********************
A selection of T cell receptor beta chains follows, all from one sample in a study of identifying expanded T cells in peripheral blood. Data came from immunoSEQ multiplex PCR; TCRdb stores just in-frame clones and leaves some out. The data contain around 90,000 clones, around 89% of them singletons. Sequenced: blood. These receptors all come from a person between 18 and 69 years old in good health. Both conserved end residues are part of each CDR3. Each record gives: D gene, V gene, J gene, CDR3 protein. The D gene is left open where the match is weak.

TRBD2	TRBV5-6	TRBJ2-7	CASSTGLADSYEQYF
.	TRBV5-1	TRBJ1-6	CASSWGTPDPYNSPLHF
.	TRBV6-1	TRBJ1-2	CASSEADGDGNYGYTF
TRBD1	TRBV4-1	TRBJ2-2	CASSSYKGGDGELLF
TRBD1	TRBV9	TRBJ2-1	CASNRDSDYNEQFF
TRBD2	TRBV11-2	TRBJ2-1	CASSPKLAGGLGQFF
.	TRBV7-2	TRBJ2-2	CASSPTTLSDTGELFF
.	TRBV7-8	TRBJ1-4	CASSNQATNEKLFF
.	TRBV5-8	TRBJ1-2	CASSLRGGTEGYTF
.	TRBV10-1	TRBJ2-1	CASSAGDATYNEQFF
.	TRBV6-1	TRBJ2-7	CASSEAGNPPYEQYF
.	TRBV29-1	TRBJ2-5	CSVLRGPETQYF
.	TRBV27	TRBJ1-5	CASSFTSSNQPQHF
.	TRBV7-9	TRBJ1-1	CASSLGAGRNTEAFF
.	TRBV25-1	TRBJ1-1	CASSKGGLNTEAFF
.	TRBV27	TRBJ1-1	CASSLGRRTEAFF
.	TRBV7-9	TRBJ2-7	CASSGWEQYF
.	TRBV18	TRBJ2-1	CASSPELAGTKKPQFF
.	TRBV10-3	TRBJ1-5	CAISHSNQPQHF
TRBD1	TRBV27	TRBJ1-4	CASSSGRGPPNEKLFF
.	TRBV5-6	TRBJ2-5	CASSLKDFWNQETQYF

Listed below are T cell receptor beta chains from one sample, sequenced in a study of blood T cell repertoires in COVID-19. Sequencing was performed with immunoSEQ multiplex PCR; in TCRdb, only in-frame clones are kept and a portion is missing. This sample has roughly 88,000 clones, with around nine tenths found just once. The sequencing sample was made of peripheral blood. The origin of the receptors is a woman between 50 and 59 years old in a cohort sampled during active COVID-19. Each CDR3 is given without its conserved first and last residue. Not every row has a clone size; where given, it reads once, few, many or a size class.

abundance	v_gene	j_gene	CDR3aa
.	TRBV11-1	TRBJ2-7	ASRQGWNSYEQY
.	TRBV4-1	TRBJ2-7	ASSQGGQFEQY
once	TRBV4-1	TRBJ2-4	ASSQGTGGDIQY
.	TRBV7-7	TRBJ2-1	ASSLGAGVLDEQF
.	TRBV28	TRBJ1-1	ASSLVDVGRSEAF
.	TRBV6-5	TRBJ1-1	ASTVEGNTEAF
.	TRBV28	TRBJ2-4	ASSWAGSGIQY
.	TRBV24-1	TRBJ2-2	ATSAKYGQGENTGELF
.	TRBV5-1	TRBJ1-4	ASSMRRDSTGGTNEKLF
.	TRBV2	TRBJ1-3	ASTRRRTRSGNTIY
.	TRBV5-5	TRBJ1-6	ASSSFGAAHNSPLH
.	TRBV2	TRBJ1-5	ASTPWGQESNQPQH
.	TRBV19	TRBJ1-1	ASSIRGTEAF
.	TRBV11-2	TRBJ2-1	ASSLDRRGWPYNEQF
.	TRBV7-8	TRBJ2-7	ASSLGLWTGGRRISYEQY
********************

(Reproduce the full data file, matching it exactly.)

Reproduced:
A selection of T cell receptor beta chains follows, all from one sample in a study of identifying expanded T cells in peripheral blood. Data came from immunoSEQ multiplex PCR; TCRdb stores just in-frame clones and leaves some out. The data contain around 90,000 clones, around 89% of them singletons. Sequenced: blood. These receptors all come from a person between 18 and 69 years old in good health. Both conserved end residues are part of each CDR3. Each record gives: D gene, V gene, J gene, CDR3 protein. The D gene is left open where the match is weak.

TRBD2	TRBV5-6	TRBJ2-7	CASSTGLADSYEQYF
.	TRBV5-1	TRBJ1-6	CASSWGTPDPYNSPLHF
.	TRBV6-1	TRBJ1-2	CASSEADGDGNYGYTF
TRBD1	TRBV4-1	TRBJ2-2	CASSSYKGGDGELLF
TRBD1	TRBV9	TRBJ2-1	CASNRDSDYNEQFF
TRBD2	TRBV11-2	TRBJ2-1	CASSPKLAGGLGQFF
.	TRBV7-2	TRBJ2-2	CASSPTTLSDTGELFF
.	TRBV7-8	TRBJ1-4	CASSNQATNEKLFF
.	TRBV5-8	TRBJ1-2	CASSLRGGTEGYTF
.	TRBV10-1	TRBJ2-1	CASSAGDATYNEQFF
.	TRBV6-1	TRBJ2-7	CASSEAGNPPYEQYF
.	TRBV29-1	TRBJ2-5	CSVLRGPETQYF
.	TRBV27	TRBJ1-5	CASSFTSSNQPQHF
.	TRBV7-9	TRBJ1-1	CASSLGAGRNTEAFF
.	TRBV25-1	TRBJ1-1	CASSKGGLNTEAFF
.	TRBV27	TRBJ1-1	CASSLGRRTEAFF
.	TRBV7-9	TRBJ2-7	CASSGWEQYF
.	TRBV18	TRBJ2-1	CASSPELAGTKKPQFF
.	TRBV10-3	TRBJ1-5	CAISHSNQPQHF
TRBD1	TRBV27	TRBJ1-4	CASSSGRGPPNEKLFF
.	TRBV5-6	TRBJ2-5	CASSLKDFWNQETQYF

Listed below are T cell receptor beta chains from one sample, sequenced in a study of blood T cell repertoires in COVID-19. Sequencing was performed with immunoSEQ multiplex PCR; in TCRdb, only in-frame clones are kept and a portion is missing. This sample has roughly 88,000 clones, with around nine tenths found just once. The sequencing sample was made of peripheral blood. The origin of the receptors is a woman between 50 and 59 years old in a cohort sampled during active COVID-19. Each CDR3 is given without its conserved first and last residue. Not every row has a clone size; where given, it reads once, few, many or a size class.

abundance	v_gene	j_gene	CDR3aa
.	TRBV11-1	TRBJ2-7	ASRQGWNSYEQY
.	TRBV4-1	TRBJ2-7	ASSQGGQFEQY
once	TRBV4-1	TRBJ2-4	ASSQGTGGDIQY
.	TRBV7-7	TRBJ2-1	ASSLGAGVLDEQF
.	TRBV28	TRBJ1-1	ASSLVDVGRSEAF
.	TRBV6-5	TRBJ1-1	ASTVEGNTEAF
.	TRBV28	TRBJ2-4	ASSWAGSGIQY
.	TRBV24-1	TRBJ2-2	ATSAKYGQGENTGELF
.	TRBV5-1	TRBJ1-4	ASSMRRDSTGGTNEKLF
.	TRBV2	TRBJ1-3	ASTRRRTRSGNTIY
.	TRBV5-5	TRBJ1-6	ASSSFGAAHNSPLH
.	TRBV2	TRBJ1-5	ASTPWGQESNQPQH
.	TRBV19	TRBJ1-1	ASSIRGTEAF
.	TRBV11-2	TRBJ2-1	ASSLDRRGWPYNEQF
.	TRBV7-8	TRBJ2-7	ASSLGLWTGGRRISYEQY